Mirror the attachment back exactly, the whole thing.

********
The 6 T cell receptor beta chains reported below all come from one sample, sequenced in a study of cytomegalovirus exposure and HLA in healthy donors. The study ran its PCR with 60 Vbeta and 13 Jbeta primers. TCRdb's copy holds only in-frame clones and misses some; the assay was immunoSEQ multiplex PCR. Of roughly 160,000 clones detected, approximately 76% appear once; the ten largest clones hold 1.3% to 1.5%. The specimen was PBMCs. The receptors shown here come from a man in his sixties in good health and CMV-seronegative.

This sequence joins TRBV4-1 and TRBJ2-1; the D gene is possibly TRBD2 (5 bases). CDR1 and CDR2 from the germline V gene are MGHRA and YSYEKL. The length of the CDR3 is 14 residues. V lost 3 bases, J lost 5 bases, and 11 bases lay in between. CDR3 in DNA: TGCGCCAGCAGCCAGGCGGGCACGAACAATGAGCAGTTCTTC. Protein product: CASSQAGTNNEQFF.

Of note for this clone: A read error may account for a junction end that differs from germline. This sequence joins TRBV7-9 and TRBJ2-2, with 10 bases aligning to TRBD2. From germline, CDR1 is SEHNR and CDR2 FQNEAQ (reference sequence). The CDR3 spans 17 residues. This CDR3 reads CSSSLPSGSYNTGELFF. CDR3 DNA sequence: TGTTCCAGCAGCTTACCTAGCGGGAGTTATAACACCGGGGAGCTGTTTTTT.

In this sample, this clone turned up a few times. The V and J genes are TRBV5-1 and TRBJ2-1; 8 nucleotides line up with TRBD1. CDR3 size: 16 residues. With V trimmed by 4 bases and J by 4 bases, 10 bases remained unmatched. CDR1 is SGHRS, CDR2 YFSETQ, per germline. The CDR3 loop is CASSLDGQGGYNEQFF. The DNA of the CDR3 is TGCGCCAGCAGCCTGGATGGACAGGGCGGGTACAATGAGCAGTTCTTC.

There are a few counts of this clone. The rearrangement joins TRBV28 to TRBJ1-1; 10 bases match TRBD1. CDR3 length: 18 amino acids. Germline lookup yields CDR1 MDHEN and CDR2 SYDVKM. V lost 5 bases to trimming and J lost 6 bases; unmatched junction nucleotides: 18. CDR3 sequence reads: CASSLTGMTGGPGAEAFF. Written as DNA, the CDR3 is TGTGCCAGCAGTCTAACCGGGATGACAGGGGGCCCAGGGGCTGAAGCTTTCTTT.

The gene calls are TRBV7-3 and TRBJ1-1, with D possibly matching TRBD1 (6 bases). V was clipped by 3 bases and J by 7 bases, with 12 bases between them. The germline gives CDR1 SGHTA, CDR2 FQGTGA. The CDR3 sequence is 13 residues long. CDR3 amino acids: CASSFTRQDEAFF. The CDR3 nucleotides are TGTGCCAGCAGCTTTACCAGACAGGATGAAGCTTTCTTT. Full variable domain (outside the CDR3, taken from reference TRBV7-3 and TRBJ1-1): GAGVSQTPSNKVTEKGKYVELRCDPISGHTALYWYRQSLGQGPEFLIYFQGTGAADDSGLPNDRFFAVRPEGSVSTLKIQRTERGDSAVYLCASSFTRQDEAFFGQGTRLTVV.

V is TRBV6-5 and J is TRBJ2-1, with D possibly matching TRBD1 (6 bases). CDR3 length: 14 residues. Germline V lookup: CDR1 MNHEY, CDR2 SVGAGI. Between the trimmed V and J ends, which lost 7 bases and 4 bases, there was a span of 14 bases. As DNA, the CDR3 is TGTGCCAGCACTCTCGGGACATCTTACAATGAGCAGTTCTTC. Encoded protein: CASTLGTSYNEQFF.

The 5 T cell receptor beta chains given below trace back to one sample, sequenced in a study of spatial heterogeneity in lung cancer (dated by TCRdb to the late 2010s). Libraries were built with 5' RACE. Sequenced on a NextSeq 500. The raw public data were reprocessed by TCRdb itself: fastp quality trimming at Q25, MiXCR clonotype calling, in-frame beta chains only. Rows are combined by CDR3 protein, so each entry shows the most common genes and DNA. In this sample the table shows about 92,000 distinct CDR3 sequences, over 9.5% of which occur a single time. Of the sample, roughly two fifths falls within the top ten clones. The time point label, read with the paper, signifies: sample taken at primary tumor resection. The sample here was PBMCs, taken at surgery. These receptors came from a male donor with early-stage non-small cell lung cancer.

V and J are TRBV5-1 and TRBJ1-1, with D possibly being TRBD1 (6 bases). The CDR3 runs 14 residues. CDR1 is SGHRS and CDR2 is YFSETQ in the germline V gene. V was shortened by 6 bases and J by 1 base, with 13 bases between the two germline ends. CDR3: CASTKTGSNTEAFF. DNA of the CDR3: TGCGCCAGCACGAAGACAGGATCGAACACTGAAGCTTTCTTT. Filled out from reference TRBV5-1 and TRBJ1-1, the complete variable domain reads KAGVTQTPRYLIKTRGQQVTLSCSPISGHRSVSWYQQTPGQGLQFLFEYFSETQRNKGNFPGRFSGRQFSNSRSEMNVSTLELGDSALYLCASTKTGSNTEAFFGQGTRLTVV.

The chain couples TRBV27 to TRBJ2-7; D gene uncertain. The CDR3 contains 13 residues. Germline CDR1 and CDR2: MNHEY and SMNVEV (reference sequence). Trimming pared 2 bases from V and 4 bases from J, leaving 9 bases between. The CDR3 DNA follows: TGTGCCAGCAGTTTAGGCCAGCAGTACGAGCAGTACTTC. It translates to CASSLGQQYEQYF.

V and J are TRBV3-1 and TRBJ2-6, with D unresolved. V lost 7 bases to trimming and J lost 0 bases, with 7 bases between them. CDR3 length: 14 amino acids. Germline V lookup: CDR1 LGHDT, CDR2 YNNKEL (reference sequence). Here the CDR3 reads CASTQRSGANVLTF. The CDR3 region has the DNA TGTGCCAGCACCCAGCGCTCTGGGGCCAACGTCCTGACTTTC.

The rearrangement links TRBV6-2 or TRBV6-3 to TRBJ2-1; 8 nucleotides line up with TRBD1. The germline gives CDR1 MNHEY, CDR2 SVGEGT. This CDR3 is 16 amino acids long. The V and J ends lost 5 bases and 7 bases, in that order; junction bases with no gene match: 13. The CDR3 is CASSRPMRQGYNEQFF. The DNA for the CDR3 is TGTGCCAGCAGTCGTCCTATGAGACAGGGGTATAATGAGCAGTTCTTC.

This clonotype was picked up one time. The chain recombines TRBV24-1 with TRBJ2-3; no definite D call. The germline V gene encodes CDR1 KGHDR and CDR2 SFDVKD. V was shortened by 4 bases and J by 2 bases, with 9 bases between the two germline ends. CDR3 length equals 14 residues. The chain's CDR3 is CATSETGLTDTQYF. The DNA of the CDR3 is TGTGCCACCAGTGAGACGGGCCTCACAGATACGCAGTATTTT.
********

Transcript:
The 6 T cell receptor beta chains reported below all come from one sample, sequenced in a study of cytomegalovirus exposure and HLA in healthy donors. The study ran its PCR with 60 Vbeta and 13 Jbeta primers. TCRdb's copy holds only in-frame clones and misses some; the assay was immunoSEQ multiplex PCR. Of roughly 160,000 clones detected, approximately 76% appear once; the ten largest clones hold 1.3% to 1.5%. The specimen was PBMCs. The receptors shown here come from a man in his sixties in good health and CMV-seronegative.

This sequence joins TRBV4-1 and TRBJ2-1; the D gene is possibly TRBD2 (5 bases). CDR1 and CDR2 from the germline V gene are MGHRA and YSYEKL. The length of the CDR3 is 14 residues. V lost 3 bases, J lost 5 bases, and 11 bases lay in between. CDR3 in DNA: TGCGCCAGCAGCCAGGCGGGCACGAACAATGAGCAGTTCTTC. Protein product: CASSQAGTNNEQFF.

Of note for this clone: A read error may account for a junction end that differs from germline. This sequence joins TRBV7-9 and TRBJ2-2, with 10 bases aligning to TRBD2. From germline, CDR1 is SEHNR and CDR2 FQNEAQ (reference sequence). The CDR3 spans 17 residues. This CDR3 reads CSSSLPSGSYNTGELFF. CDR3 DNA sequence: TGTTCCAGCAGCTTACCTAGCGGGAGTTATAACACCGGGGAGCTGTTTTTT.

In this sample, this clone turned up a few times. The V and J genes are TRBV5-1 and TRBJ2-1; 8 nucleotides line up with TRBD1. CDR3 size: 16 residues. With V trimmed by 4 bases and J by 4 bases, 10 bases remained unmatched. CDR1 is SGHRS, CDR2 YFSETQ, per germline. The CDR3 loop is CASSLDGQGGYNEQFF. The DNA of the CDR3 is TGCGCCAGCAGCCTGGATGGACAGGGCGGGTACAATGAGCAGTTCTTC.

There are a few counts of this clone. The rearrangement joins TRBV28 to TRBJ1-1; 10 bases match TRBD1. CDR3 length: 18 amino acids. Germline lookup yields CDR1 MDHEN and CDR2 SYDVKM. V lost 5 bases to trimming and J lost 6 bases; unmatched junction nucleotides: 18. CDR3 sequence reads: CASSLTGMTGGPGAEAFF. Written as DNA, the CDR3 is TGTGCCAGCAGTCTAACCGGGATGACAGGGGGCCCAGGGGCTGAAGCTTTCTTT.

The gene calls are TRBV7-3 and TRBJ1-1, with D possibly matching TRBD1 (6 bases). V was clipped by 3 bases and J by 7 bases, with 12 bases between them. The germline gives CDR1 SGHTA, CDR2 FQGTGA. The CDR3 sequence is 13 residues long. CDR3 amino acids: CASSFTRQDEAFF. The CDR3 nucleotides are TGTGCCAGCAGCTTTACCAGACAGGATGAAGCTTTCTTT. Full variable domain (outside the CDR3, taken from reference TRBV7-3 and TRBJ1-1): GAGVSQTPSNKVTEKGKYVELRCDPISGHTALYWYRQSLGQGPEFLIYFQGTGAADDSGLPNDRFFAVRPEGSVSTLKIQRTERGDSAVYLCASSFTRQDEAFFGQGTRLTVV.

V is TRBV6-5 and J is TRBJ2-1, with D possibly matching TRBD1 (6 bases). CDR3 length: 14 residues. Germline V lookup: CDR1 MNHEY, CDR2 SVGAGI. Between the trimmed V and J ends, which lost 7 bases and 4 bases, there was a span of 14 bases. As DNA, the CDR3 is TGTGCCAGCACTCTCGGGACATCTTACAATGAGCAGTTCTTC. Encoded protein: CASTLGTSYNEQFF.

The 5 T cell receptor beta chains given below trace back to one sample, sequenced in a study of spatial heterogeneity in lung cancer (dated by TCRdb to the late 2010s). Libraries were built with 5' RACE. Sequenced on a NextSeq 500. The raw public data were reprocessed by TCRdb itself: fastp quality trimming at Q25, MiXCR clonotype calling, in-frame beta chains only. Rows are combined by CDR3 protein, so each entry shows the most common genes and DNA. In this sample the table shows about 92,000 distinct CDR3 sequences, over 9.5% of which occur a single time. Of the sample, roughly two fifths falls within the top ten clones. The time point label, read with the paper, signifies: sample taken at primary tumor resection. The sample here was PBMCs, taken at surgery. These receptors came from a male donor with early-stage non-small cell lung cancer.

V and J are TRBV5-1 and TRBJ1-1, with D possibly being TRBD1 (6 bases). The CDR3 runs 14 residues. CDR1 is SGHRS and CDR2 is YFSETQ in the germline V gene. V was shortened by 6 bases and J by 1 base, with 13 bases between the two germline ends. CDR3: CASTKTGSNTEAFF. DNA of the CDR3: TGCGCCAGCACGAAGACAGGATCGAACACTGAAGCTTTCTTT. Filled out from reference TRBV5-1 and TRBJ1-1, the complete variable domain reads KAGVTQTPRYLIKTRGQQVTLSCSPISGHRSVSWYQQTPGQGLQFLFEYFSETQRNKGNFPGRFSGRQFSNSRSEMNVSTLELGDSALYLCASTKTGSNTEAFFGQGTRLTVV.

The chain couples TRBV27 to TRBJ2-7; D gene uncertain. The CDR3 contains 13 residues. Germline CDR1 and CDR2: MNHEY and SMNVEV (reference sequence). Trimming pared 2 bases from V and 4 bases from J, leaving 9 bases between. The CDR3 DNA follows: TGTGCCAGCAGTTTAGGCCAGCAGTACGAGCAGTACTTC. It translates to CASSLGQQYEQYF.

V and J are TRBV3-1 and TRBJ2-6, with D unresolved. V lost 7 bases to trimming and J lost 0 bases, with 7 bases between them. CDR3 length: 14 amino acids. Germline V lookup: CDR1 LGHDT, CDR2 YNNKEL (reference sequence). Here the CDR3 reads CASTQRSGANVLTF. The CDR3 region has the DNA TGTGCCAGCACCCAGCGCTCTGGGGCCAACGTCCTGACTTTC.

The rearrangement links TRBV6-2 or TRBV6-3 to TRBJ2-1; 8 nucleotides line up with TRBD1. The germline gives CDR1 MNHEY, CDR2 SVGEGT. This CDR3 is 16 amino acids long. The V and J ends lost 5 bases and 7 bases, in that order; junction bases with no gene match: 13. The CDR3 is CASSRPMRQGYNEQFF. The DNA for the CDR3 is TGTGCCAGCAGTCGTCCTATGAGACAGGGGTATAATGAGCAGTTCTTC.

This clonotype was picked up one time. The chain recombines TRBV24-1 with TRBJ2-3; no definite D call. The germline V gene encodes CDR1 KGHDR and CDR2 SFDVKD. V was shortened by 4 bases and J by 2 bases, with 9 bases between the two germline ends. CDR3 length equals 14 residues. The chain's CDR3 is CATSETGLTDTQYF. The DNA of the CDR3 is TGTGCCACCAGTGAGACGGGCCTCACAGATACGCAGTATTTT.